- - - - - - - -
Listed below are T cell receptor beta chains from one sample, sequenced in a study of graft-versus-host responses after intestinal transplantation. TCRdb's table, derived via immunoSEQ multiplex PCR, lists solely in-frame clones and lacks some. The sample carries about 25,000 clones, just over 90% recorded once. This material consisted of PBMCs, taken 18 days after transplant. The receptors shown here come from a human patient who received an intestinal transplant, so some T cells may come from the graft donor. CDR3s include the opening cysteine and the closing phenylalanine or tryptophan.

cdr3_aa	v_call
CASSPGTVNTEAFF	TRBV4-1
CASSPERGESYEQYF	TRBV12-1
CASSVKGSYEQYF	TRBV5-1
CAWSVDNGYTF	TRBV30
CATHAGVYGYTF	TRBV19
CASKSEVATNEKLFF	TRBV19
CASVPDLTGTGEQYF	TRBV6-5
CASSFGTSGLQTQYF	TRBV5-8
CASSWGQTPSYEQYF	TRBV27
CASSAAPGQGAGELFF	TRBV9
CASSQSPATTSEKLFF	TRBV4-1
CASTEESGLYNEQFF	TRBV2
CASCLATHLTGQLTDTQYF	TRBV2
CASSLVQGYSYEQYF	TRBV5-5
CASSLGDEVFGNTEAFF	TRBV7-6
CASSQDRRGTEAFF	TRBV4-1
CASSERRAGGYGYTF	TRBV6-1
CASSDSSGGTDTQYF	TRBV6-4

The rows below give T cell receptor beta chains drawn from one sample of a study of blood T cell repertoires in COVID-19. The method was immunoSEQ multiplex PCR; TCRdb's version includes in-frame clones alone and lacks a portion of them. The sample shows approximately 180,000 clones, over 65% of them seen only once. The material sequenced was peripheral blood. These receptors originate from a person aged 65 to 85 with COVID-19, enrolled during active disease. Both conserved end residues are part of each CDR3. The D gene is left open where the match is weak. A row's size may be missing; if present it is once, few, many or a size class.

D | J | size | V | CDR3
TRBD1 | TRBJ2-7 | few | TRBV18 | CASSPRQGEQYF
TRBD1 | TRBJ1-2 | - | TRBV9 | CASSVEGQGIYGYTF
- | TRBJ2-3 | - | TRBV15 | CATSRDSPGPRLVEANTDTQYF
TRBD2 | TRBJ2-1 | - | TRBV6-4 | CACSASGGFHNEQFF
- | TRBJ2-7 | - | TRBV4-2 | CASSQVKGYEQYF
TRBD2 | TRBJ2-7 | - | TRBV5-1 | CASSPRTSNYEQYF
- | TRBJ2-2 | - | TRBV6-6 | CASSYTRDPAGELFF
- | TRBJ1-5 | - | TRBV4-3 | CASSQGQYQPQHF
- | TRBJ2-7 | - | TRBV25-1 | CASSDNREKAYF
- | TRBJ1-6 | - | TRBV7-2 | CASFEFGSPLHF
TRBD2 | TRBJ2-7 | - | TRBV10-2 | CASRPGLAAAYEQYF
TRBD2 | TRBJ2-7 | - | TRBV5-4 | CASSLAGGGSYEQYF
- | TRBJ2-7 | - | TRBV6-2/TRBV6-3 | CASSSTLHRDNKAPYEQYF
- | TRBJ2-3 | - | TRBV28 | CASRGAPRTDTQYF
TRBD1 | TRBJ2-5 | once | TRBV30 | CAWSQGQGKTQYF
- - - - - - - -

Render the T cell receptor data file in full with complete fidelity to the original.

Listed below are T cell receptor beta chains from one sample, sequenced in a study of graft-versus-host responses after intestinal transplantation. TCRdb's table, derived via immunoSEQ multiplex PCR, lists solely in-frame clones and lacks some. The sample carries about 25,000 clones, just over 90% recorded once. This material consisted of PBMCs, taken 18 days after transplant. The receptors shown here come from a human patient who received an intestinal transplant, so some T cells may come from the graft donor. CDR3s include the opening cysteine and the closing phenylalanine or tryptophan.

cdr3_aa	v_call
CASSPGTVNTEAFF	TRBV4-1
CASSPERGESYEQYF	TRBV12-1
CASSVKGSYEQYF	TRBV5-1
CAWSVDNGYTF	TRBV30
CATHAGVYGYTF	TRBV19
CASKSEVATNEKLFF	TRBV19
CASVPDLTGTGEQYF	TRBV6-5
CASSFGTSGLQTQYF	TRBV5-8
CASSWGQTPSYEQYF	TRBV27
CASSAAPGQGAGELFF	TRBV9
CASSQSPATTSEKLFF	TRBV4-1
CASTEESGLYNEQFF	TRBV2
CASCLATHLTGQLTDTQYF	TRBV2
CASSLVQGYSYEQYF	TRBV5-5
CASSLGDEVFGNTEAFF	TRBV7-6
CASSQDRRGTEAFF	TRBV4-1
CASSERRAGGYGYTF	TRBV6-1
CASSDSSGGTDTQYF	TRBV6-4

The rows below give T cell receptor beta chains drawn from one sample of a study of blood T cell repertoires in COVID-19. The method was immunoSEQ multiplex PCR; TCRdb's version includes in-frame clones alone and lacks a portion of them. The sample shows approximately 180,000 clones, over 65% of them seen only once. The material sequenced was peripheral blood. These receptors originate from a person aged 65 to 85 with COVID-19, enrolled during active disease. Both conserved end residues are part of each CDR3. The D gene is left open where the match is weak. A row's size may be missing; if present it is once, few, many or a size class.

D | J | size | V | CDR3
TRBD1 | TRBJ2-7 | few | TRBV18 | CASSPRQGEQYF
TRBD1 | TRBJ1-2 | - | TRBV9 | CASSVEGQGIYGYTF
- | TRBJ2-3 | - | TRBV15 | CATSRDSPGPRLVEANTDTQYF
TRBD2 | TRBJ2-1 | - | TRBV6-4 | CACSASGGFHNEQFF
- | TRBJ2-7 | - | TRBV4-2 | CASSQVKGYEQYF
TRBD2 | TRBJ2-7 | - | TRBV5-1 | CASSPRTSNYEQYF
- | TRBJ2-2 | - | TRBV6-6 | CASSYTRDPAGELFF
- | TRBJ1-5 | - | TRBV4-3 | CASSQGQYQPQHF
- | TRBJ2-7 | - | TRBV25-1 | CASSDNREKAYF
- | TRBJ1-6 | - | TRBV7-2 | CASFEFGSPLHF
TRBD2 | TRBJ2-7 | - | TRBV10-2 | CASRPGLAAAYEQYF
TRBD2 | TRBJ2-7 | - | TRBV5-4 | CASSLAGGGSYEQYF
- | TRBJ2-7 | - | TRBV6-2/TRBV6-3 | CASSSTLHRDNKAPYEQYF
- | TRBJ2-3 | - | TRBV28 | CASRGAPRTDTQYF
TRBD1 | TRBJ2-5 | once | TRBV30 | CAWSQGQGKTQYF